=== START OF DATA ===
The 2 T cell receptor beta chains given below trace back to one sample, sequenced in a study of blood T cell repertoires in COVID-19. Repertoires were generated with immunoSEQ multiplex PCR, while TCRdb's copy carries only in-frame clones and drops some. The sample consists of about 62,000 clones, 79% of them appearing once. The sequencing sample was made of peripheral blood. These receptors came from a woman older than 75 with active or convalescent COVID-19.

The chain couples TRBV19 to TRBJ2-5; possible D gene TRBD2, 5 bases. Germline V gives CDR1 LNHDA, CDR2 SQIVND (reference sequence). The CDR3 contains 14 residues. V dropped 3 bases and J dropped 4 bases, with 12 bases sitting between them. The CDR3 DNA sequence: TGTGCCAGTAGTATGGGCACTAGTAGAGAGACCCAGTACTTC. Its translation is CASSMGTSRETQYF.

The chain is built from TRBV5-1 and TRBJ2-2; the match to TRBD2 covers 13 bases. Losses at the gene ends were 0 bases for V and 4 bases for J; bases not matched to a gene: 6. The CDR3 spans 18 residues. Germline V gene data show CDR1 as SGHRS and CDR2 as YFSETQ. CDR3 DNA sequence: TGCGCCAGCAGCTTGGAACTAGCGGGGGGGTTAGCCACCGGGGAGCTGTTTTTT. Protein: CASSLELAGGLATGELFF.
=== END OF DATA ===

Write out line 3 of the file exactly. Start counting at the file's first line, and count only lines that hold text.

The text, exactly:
The chain is built from TRBV5-1 and TRBJ2-2; the match to TRBD2 covers 13 bases. Losses at the gene ends were 0 bases for V and 4 bases for J; bases not matched to a gene: 6. The CDR3 spans 18 residues. Germline V gene data show CDR1 as SGHRS and CDR2 as YFSETQ. CDR3 DNA sequence: TGCGCCAGCAGCTTGGAACTAGCGGGGGGGTTAGCCACCGGGGAGCTGTTTTTT. Protein: CASSLELAGGLATGELFF.